Are microtones the future of music? Once we start utilizing different equal tone temperaments in a normal 'pop' music structure, will the boundaries of what we do become limitless?
Melodies can be made far more interesting with small fuck-ups between notes. Do you agree with this statement? Why aren't you making quarter-tone hip-hop yet?
Atonality is the future, as far as unexplored avenues of music are concerned. I think it would be interesting to see more projects incorporate microtones, but we'll need a genius of sorts before other people are comfortable playing around with them.
I don't see it catching on. Musical sense of pleasure is based on a pure mathematic of the ratios of frequencies which are pleasing to our ears. The notes approximating the simplest ratios in our current scale are 1,4, and 5. 1 is 1:2, 4 is 3:4 and the 5 is 3:2. That's why pop music uses those chords. It will never change. For abstract and avant-garde music, you can do whatever but for popular music, it's always going to be 1, 4, 5.
Actually, I'd see it going in a different direction. I wonder if equal temperament will be discarded since technology now allows us to adjust the pitch of any recorded music however we want.
Most likely not, but I've had some ideas for a microtonal funk band that would be interesting. I just don't know anyone who would be interested in doing it with me.
Here you go
Ever hear this? I had the lp for a while. It's great.
nah man. They've been around for ages. most instruments can and do play in microtones all the time. singers use microtones all the time.
its nothing new.
Think about all the fiddles, or frettless basses and guitars, upright bases, vocal inflections and flat pitched (non vibrato) singers, horns and reed instruments, and even fixed reeds like harmonicas and accordians. Even fretted instruments can play in microtones.
digital instruments offer even more possibilities, and pitch bending is pretty much standard on all controllers
Atonality was the future of music... in 1910.
now its old news.
Microtonality allows for more expression, thats usually present in vocal performance anyway.
some great examples:
Other interesting microtonal pieces:
>traditional Turkish/arabic Maqams
>31 tone Fokker organ
Also this album is a great example of great microtonal composition
honestly hitting the perfect ratios in tonal chords could be considered microtones
i mean a piano can't do that. A barbershop quartet can sing a more perfect chord, of any variety, than a piano can. Because they aren't bound to equal temperament in their tuning.
So a barbershop quartet singing a perfect C major chord, and then a perfect F major chord, has just sang in microtones because the C used in the F major chord is not exactly the same C used in the C major chord, and the A from the FMaj chord would not be the same as the A in the CMaj scale they could also sing.
The very act of maintaining perfectly consonant intervals means they are diving deep into micro-tonal territory.
I'm a sucker for the diatonic system, JI or 12TET, I dont mind
vocal music is > instrumental music for purity of harmony though
I've always used microtones to achieve just intonation but now I'm thinking maybe thats not what all this microtonal hubub is about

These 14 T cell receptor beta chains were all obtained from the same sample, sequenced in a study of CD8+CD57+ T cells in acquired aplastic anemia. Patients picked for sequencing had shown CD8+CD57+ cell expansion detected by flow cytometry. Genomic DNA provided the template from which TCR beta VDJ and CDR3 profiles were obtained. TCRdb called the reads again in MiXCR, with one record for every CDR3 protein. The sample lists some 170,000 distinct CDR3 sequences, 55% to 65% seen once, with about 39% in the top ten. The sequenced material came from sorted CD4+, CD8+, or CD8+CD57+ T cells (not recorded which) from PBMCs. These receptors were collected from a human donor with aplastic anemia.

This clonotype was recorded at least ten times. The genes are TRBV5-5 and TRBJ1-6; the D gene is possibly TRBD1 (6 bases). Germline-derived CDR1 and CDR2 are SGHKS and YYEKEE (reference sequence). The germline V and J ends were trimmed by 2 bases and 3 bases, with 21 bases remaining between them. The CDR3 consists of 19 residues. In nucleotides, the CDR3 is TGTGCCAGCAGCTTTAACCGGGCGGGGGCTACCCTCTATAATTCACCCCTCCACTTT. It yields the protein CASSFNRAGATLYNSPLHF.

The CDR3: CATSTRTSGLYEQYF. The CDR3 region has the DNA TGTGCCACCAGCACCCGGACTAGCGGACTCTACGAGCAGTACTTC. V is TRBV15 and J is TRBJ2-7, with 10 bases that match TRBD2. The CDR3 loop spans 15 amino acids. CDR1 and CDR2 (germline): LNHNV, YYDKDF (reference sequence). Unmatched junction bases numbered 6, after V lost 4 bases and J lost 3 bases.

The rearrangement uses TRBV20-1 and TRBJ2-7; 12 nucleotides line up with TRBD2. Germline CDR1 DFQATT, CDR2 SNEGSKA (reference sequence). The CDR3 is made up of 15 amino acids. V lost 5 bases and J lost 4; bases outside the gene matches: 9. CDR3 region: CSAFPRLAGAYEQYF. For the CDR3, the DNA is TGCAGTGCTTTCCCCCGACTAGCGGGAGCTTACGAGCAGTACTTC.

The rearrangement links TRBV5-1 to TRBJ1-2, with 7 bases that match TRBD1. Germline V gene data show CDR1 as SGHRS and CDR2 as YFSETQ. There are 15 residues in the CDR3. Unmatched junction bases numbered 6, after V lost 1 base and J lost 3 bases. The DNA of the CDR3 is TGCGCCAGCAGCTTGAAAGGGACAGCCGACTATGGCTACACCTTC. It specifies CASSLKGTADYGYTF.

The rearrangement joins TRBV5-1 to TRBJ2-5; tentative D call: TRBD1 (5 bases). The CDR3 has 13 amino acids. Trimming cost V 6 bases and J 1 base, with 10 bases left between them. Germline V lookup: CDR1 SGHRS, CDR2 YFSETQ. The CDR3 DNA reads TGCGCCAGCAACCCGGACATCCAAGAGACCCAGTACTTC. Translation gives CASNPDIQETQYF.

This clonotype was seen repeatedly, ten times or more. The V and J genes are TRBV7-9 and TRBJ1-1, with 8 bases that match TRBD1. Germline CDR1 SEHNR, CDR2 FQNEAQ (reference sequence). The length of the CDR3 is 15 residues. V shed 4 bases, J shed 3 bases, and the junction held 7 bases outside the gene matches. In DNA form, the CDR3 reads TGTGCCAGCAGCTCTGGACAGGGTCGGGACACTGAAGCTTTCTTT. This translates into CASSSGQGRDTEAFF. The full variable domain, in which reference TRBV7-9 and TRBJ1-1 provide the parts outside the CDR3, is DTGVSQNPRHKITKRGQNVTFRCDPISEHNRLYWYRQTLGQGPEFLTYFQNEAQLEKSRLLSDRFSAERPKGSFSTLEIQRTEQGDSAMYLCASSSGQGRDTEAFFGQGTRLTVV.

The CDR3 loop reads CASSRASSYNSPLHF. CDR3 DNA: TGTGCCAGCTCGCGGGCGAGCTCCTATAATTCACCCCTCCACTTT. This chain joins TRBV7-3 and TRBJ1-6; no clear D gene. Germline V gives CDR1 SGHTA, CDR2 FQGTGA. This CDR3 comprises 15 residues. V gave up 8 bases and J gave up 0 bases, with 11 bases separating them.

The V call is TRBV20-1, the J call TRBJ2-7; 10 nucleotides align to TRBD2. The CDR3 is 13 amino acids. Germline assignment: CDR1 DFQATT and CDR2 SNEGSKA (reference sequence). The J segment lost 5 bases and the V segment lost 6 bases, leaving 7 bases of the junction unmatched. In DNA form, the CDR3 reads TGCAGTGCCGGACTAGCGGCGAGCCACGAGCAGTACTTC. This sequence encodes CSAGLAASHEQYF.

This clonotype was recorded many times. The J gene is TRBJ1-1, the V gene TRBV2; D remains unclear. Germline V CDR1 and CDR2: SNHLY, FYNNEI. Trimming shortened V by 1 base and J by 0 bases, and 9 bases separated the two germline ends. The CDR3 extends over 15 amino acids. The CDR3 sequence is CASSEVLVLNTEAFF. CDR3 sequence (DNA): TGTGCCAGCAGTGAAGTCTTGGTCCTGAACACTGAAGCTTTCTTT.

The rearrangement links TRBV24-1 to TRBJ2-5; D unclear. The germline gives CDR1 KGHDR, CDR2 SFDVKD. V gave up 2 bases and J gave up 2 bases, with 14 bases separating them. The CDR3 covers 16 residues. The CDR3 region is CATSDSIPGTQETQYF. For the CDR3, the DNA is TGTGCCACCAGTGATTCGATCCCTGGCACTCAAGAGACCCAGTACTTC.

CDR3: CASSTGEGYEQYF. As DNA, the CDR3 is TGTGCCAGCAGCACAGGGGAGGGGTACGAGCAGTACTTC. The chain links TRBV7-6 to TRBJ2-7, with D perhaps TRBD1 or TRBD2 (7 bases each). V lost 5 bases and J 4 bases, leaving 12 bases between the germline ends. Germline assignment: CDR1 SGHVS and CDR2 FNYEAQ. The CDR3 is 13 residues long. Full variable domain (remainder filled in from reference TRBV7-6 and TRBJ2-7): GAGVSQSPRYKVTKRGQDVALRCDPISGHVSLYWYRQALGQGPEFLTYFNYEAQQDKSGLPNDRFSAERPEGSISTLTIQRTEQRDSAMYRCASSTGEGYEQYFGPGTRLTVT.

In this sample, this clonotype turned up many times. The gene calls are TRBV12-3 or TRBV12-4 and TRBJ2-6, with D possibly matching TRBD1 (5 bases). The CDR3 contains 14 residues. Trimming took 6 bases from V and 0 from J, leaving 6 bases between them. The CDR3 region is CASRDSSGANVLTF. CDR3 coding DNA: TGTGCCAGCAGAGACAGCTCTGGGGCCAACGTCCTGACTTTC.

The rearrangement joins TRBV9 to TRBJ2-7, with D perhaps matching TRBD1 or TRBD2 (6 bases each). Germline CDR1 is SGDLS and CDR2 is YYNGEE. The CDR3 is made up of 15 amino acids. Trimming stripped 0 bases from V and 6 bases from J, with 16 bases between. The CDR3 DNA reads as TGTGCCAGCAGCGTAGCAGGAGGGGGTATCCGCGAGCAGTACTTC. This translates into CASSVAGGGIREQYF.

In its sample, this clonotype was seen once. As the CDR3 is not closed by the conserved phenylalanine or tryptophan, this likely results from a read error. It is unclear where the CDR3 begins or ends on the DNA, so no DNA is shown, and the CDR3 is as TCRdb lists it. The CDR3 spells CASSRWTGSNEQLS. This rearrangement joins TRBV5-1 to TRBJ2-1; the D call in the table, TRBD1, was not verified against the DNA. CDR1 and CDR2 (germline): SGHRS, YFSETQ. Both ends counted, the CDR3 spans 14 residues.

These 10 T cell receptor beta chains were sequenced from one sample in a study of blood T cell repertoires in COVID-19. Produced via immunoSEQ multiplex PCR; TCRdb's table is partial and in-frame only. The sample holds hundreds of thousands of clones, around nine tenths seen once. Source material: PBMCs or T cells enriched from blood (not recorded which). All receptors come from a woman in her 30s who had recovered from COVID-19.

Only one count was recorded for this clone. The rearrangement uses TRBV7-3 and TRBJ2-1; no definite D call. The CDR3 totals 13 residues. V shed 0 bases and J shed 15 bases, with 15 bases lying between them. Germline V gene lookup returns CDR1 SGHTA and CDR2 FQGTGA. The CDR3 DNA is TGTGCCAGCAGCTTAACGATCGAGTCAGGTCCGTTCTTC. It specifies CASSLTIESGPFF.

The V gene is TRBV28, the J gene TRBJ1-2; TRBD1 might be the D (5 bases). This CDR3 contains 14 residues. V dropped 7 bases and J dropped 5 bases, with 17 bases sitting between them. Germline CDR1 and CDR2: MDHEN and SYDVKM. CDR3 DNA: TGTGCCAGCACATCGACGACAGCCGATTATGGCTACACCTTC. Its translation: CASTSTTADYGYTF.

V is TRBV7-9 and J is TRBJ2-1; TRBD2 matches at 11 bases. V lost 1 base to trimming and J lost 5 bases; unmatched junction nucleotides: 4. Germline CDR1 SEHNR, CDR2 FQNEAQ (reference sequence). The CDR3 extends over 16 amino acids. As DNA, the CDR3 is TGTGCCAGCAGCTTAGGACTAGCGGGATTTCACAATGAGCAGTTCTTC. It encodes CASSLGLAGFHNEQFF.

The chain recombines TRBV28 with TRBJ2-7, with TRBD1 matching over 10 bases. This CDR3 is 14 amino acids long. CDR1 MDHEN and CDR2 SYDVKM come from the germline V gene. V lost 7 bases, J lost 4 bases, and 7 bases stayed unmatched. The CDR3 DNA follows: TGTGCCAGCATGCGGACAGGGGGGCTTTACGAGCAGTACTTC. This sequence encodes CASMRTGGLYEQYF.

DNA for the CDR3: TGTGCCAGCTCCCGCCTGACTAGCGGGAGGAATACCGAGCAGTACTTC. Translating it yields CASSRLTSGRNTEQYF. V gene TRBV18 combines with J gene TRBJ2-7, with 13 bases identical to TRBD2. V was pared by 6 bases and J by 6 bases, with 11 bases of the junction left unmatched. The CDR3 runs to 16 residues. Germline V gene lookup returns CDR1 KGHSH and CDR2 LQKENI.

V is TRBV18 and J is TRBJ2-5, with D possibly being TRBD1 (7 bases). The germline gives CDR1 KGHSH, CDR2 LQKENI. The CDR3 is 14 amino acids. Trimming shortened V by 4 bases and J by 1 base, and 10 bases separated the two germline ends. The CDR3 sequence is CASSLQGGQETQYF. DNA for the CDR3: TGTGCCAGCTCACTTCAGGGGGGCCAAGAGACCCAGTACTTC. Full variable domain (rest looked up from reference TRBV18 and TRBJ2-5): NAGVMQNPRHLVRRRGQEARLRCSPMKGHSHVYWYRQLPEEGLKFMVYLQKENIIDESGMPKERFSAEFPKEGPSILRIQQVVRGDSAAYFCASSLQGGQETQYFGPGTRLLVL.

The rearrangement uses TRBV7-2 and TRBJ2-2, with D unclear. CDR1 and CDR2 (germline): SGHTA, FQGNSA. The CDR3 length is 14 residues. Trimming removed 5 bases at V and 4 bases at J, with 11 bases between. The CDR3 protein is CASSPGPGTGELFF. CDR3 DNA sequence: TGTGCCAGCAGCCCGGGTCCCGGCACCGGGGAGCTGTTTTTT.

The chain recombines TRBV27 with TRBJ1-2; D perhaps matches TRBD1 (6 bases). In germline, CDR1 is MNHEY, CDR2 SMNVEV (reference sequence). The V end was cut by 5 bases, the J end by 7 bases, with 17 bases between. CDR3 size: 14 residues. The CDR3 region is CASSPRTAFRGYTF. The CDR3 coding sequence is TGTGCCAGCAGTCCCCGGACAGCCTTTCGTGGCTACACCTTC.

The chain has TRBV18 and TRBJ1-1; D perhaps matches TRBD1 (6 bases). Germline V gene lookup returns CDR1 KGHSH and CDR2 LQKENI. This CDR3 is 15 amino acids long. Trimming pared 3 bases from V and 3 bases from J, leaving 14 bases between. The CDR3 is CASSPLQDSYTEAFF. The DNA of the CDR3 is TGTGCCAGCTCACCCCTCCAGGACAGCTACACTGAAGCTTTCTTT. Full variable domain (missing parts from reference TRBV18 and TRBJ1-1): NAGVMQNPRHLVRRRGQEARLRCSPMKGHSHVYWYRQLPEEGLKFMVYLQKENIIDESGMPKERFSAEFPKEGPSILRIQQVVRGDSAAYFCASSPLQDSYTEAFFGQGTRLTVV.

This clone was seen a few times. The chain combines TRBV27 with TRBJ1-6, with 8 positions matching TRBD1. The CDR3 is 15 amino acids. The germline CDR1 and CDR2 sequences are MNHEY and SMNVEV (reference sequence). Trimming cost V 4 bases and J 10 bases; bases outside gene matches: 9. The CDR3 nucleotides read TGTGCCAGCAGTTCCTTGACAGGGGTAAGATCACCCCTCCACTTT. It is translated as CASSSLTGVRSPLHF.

Is it about rejecting diatonic harmonies and chromaticism? I dont really like my music sounding out of tune but this >>54675291
tune by the Philip Koutev choir is giving me a major boner.
I've switched my software piano over to just intonation before and played on it for a long time but it seriously hinders what keys you can play in. It would have been nice to have a setting to change it from JI in C to JI in say C# or A
I can see why chromatic instruments try to stick with 12tet
Bulgarian and eastern European folk music is a wealth of microtones. I see microtones as a way to notate out those slow vocal bends and slight inflections that give the lyrical line more punch.
Thankfully modern performers are pretty capable of playing microtones (as long as their instrument allows it - strings and voice primarily)
actually, microtonals will probably not become popular or even relevent, until we as a society move more forward with our way of thinking with music
from a normie standpoint, Microtonals are very confusing to the common man, especially since some of the frequencies that are being used sound vey smiliar to other frequencies that we are used to hearing.
as for the future, its possible, but you have to remember that more notes != more artistic prevalence. if you look back historically, 12 tone music was pretty big in the classical world, but is really not relevant in todays culture. if anything I think the future of music relies in a more minimalistic approach to the micro tonal scale, or perhaps even a reduction of frequencies that we are used to hearing. but who knows for sure.
tl:dr:,microtonal music is interesting in its own right, but its too much for people to handle, and will probably be too much until like 100 years or so/
The microtones are purely in the vocal line, mostly on the trills. Its a great example of a microtonal solo line against a tonal backing.
Atonal music is used in every horror film score since the 50s
As for simplified microtonal music, using altered scales where only a few notes are microtonally altered makes it very easy to work with. I used some of these Turkish modes (pic) to make microtonal synth lines in a song. Pretty easy once you work out how many cents in a semitone (100) and how many in a whole tone (200).
I think microtonal music is very interesting but we'll always face the problem of it souding dissonant to most
have people looked into using less than 12 notes in an octave (would this be called macrotonal)?
im guessingif the notes are further apart they wont clash as much?